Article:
• Basement/Crawlspace: Look for mud tubes running from the ground to the wood frame. Pay attention to support posts, sub-floors, and joists. Check for obvious damage in these areas. Look carefully at the floor or ground. Is any cardboard present? If so, inspect it for apparent termite damage. Do the same for any loose blocks of wood that are in direct contact with the soil. Termites will source food where it’s the most accessible and abundant.
  • Pipes and Sewer Lines: Termites often build mud tubes along vertical pipes leading to wooden structures. Even though they may only be exploratory tubes, they still can indicate an established colony. While you’re there, check for leaks. The tiniest drops of water can attract termites or other pests. Be sure to inspect the pipes going to your hose bibs. Most houses have at least two. After several years, these areas could develop leaks.
  • Under Sinks: Pay special attention to leaky plumbing. Look for mud tubes coming from pipe entry points. Check for damage along the cabinet bottom and sidewalls.
  • Baseboards: Look for warping along the wood baseboards, indicating possible termite damage. You may have to pull one off to inspect the backside. If there are live termites present, you know you have a problem. Still, the presence of old mud tubes may be enough to prompt the hiring of a qualified inspector. If your home doesn’t have baseboards, then check for warping along the bottom edge of the wall, where it meets the floor. Any deterioration could mean termite damage.
  • Floors: Warped wood flooring could also be an indication of a termite problem.
  • Interior Walls: Run your hand horizontally across the entire wall area and feel for soft spots. If you come across an area that feels soft or papery, stop and run your thumb or index finger – starting at the base of the wall – vertically up the wall. If the drywall caves in, check for signs of mud, which means that termites are eating the drywall paper.
  • Windows and Doors: Check to see that all windows, exterior doors, and interior doors close properly. If you find any that don’t close correctly, then check for warping along with the door jams and windowsills, which could be a signs of termite activity.
  • Outside Walls and Foundation: Be on the lookout for leaky plumbing. Also, check eaves, overhangs, and roof sections for rotted wood. Dampwood termites love to infest these water-soaked areas.
  • Decks, Porches, and Patios: These attached structures can be a gateway for termites to infest the rest of the house. So, it’s important to check underneath decks and porches. Look for mud tubes and damaged wood. Also pay special attention to untreated areas where wood rot may be present.
  • Woodpiles: If you have a stash of firewood next to your house, be sure to check it regularly for termites.

When Should You Call a Termite Inspector?

There are several reasons you might want to schedule a termite inspection. Here are five.

  1. You’re Selling Your Home: Mortgage companies often require the borrower to obtain a certified termite inspection for the home they are purchasing, which helps protect the bank’s assets. It also keeps the new homeowner from having to pay the costs of removing termites shortly after they have moved in.
  2. You’ve Seen Termite Warning Signs: Because you’ve been diligent and followed our advice above, you’ve seen warning signs of a possible termite infestation. If this is the case, don’t hesitate to call a termite inspector. Even if those warning signs our outside on the perimeter of your yard, it’s always better to play it safe.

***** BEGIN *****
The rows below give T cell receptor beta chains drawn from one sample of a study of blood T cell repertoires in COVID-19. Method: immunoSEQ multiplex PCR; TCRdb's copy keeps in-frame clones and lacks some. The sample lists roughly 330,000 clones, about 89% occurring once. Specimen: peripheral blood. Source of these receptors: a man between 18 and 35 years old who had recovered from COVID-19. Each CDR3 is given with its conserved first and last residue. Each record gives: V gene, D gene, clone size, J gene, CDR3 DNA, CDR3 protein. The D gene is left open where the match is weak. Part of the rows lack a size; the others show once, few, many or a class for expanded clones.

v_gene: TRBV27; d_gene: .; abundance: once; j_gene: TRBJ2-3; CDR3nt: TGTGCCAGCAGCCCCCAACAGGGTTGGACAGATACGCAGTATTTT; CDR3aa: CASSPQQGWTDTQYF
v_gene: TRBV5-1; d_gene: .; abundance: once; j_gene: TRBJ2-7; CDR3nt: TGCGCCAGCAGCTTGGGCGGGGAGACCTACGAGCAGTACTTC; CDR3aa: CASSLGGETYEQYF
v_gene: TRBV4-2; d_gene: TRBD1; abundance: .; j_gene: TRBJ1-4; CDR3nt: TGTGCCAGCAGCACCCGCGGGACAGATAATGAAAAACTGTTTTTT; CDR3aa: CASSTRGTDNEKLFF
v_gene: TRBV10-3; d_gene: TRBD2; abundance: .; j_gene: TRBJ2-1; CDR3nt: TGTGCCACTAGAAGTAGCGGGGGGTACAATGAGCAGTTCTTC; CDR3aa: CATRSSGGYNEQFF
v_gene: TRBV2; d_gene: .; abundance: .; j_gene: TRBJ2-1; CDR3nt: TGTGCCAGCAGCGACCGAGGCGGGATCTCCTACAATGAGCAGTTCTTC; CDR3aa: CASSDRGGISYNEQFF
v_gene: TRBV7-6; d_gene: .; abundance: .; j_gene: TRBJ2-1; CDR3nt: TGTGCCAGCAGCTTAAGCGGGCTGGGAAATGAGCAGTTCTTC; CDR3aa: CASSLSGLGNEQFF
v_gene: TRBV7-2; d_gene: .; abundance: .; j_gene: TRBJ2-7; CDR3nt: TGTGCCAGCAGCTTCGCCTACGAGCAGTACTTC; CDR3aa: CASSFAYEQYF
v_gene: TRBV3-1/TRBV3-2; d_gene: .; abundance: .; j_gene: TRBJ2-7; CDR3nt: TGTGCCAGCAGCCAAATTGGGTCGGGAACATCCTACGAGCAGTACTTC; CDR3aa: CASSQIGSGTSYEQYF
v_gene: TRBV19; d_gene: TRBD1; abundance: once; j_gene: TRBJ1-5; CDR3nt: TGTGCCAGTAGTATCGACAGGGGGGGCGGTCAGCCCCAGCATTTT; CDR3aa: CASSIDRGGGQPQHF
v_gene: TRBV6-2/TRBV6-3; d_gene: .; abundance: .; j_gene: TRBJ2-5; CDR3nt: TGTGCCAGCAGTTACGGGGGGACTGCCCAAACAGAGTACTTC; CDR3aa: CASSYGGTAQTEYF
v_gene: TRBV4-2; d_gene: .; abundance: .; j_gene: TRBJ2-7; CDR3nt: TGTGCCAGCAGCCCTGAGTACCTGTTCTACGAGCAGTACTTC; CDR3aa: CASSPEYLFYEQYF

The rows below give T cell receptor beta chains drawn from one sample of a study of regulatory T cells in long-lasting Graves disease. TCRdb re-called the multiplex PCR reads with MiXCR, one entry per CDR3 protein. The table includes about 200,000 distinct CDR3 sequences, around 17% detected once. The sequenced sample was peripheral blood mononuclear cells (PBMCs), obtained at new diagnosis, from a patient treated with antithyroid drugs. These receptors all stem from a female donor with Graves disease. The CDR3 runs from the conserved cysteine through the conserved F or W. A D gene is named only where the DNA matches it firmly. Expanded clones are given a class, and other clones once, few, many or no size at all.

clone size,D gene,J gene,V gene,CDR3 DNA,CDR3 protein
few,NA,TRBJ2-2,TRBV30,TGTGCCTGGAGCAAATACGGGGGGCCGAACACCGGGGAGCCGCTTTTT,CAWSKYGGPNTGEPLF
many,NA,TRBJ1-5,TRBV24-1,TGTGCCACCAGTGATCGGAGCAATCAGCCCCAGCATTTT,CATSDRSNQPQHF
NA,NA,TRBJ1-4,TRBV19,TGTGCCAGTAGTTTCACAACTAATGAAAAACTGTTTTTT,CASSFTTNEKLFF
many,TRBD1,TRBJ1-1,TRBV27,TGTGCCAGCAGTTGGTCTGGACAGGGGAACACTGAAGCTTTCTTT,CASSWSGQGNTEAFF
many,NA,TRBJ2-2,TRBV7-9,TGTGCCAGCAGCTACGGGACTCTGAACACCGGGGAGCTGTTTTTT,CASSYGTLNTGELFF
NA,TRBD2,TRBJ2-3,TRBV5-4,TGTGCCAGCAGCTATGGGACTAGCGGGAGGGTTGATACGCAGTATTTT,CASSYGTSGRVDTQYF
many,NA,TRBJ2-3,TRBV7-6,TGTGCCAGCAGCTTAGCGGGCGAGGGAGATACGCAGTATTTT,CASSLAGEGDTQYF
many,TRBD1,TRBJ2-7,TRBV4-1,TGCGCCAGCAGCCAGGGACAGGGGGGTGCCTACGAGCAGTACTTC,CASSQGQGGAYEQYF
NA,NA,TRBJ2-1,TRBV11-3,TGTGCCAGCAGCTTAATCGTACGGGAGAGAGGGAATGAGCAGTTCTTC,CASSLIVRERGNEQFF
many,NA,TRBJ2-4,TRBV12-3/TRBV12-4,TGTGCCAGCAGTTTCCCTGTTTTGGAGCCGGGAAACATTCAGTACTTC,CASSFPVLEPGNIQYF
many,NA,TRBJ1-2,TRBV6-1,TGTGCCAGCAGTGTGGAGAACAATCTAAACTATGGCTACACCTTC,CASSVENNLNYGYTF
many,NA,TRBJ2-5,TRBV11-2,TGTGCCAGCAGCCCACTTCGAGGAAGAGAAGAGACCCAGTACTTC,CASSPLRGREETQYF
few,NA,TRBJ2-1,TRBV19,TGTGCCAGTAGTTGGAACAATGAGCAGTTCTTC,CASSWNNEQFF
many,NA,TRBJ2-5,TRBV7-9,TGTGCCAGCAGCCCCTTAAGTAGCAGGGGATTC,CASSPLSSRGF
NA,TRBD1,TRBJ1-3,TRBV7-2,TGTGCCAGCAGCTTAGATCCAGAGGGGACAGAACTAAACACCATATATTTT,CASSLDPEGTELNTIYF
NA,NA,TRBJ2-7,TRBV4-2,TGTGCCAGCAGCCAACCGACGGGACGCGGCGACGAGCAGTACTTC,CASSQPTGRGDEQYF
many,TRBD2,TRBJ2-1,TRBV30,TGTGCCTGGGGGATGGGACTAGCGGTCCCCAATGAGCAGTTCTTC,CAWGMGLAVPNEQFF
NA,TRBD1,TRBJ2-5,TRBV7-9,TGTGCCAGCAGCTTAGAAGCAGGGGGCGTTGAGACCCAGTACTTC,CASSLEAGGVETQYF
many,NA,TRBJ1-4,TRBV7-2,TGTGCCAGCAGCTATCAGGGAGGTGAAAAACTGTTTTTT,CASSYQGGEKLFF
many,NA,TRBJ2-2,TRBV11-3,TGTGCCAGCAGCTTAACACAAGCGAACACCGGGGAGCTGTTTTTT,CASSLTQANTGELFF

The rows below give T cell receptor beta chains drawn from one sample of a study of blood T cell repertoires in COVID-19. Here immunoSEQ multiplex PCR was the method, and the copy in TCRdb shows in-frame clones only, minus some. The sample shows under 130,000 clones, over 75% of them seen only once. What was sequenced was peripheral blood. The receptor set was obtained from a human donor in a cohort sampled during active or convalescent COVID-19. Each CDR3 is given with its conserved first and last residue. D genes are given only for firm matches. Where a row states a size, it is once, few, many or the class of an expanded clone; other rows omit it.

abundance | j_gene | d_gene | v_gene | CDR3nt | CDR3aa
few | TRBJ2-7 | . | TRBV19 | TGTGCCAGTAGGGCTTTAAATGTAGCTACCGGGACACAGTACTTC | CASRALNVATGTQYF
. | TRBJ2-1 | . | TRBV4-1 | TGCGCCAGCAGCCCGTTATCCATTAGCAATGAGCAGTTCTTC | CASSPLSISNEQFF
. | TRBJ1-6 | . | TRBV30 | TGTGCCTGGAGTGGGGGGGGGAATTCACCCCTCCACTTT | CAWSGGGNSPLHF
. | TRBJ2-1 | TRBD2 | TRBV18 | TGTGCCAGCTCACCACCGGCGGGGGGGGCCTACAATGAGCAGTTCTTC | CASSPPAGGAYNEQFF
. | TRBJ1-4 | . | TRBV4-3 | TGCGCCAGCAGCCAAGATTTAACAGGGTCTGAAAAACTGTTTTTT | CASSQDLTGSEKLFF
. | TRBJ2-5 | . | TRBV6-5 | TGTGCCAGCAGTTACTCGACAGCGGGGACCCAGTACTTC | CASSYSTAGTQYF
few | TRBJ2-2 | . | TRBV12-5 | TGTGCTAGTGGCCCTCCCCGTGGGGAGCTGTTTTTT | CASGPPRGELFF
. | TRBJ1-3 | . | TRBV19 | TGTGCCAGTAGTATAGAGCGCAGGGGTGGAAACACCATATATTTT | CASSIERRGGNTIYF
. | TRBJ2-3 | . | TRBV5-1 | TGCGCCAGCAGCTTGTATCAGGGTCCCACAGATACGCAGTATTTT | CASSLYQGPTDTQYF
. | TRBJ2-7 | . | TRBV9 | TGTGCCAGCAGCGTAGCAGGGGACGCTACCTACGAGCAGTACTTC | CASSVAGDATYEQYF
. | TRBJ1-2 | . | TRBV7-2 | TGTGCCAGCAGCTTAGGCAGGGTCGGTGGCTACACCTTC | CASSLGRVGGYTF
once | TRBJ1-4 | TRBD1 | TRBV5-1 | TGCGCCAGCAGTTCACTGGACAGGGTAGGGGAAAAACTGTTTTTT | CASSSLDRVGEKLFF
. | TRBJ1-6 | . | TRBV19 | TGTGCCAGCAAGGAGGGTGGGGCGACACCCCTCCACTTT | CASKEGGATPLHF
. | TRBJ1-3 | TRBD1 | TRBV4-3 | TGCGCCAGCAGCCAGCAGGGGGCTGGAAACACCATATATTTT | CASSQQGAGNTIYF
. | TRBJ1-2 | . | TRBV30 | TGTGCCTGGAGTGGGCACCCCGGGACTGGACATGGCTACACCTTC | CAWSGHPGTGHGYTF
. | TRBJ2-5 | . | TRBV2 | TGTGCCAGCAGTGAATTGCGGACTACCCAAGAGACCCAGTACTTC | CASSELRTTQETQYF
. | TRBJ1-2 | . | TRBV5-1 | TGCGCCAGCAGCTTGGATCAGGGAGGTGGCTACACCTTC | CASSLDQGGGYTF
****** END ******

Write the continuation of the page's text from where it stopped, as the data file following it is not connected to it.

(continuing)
3. You’ve had Termites Before: If you’ve had to deal with termites in the past, then you probably don’t want to deal with them in the future. Regular termite inspections can keep you from the headaches that termites bring, saving you lots of money, too.
  4. Your Neighbors Aren’t Neighborly: Sure, the folks living next door might throw the best holiday parties, but if they’ve been battling termites – along with the family across the street – then it’s only a matter of time that you do, too. Regular termite inspections can keep your neighbors’ problems from becoming yours.
  5. You Want to Sleep Better at Night: No good comes from worrying about termites, and your peace of mind is worth more than the cost of a termite inspection.

Why Eco Pest Control is the Leading Termite Inspection Company in Greater Richmond

If you wait until you visibly see signs of termites in your home or office, then it might be too late. Be proactive and call Eco Pest Control, the leading termite inspection company and exterminator in the greater Richmond, Newport News, and Williamsburg areas. What makes us different than all the others? Here are four reasons you should trust us to protect your property from termites.

  1. Our termite exterminators are certified in termite inspection and control, and every member of our team undergoes extensive training in the identification, treatment, and control of termites.
  2. Training of our staff doesn’t stop after their initial certification. Eco Pest Control maintains an ongoing termite education program to ensure everyone on our team stays abreast of the latest industry advances.
  3. We offer free termite inspections, and each plan comes with a 12-month warranty that is renewable and transferable.
  4. We offer a 100% customer satisfaction guarantee. If you are not fully satisfied with your termite inspection and control plan, we will come back for free, which is why so many of our customers recommend us when friends and family need a termite inspection.


  • Environmental Protection Agency: Termites: How to Identify and Control Them
  • United States Department of Agriculture: Subterranean Termites – Their Prevention and Control in Buildings
  • National Pesticide Information Center: Termites

Her Majesty, The Termite Queen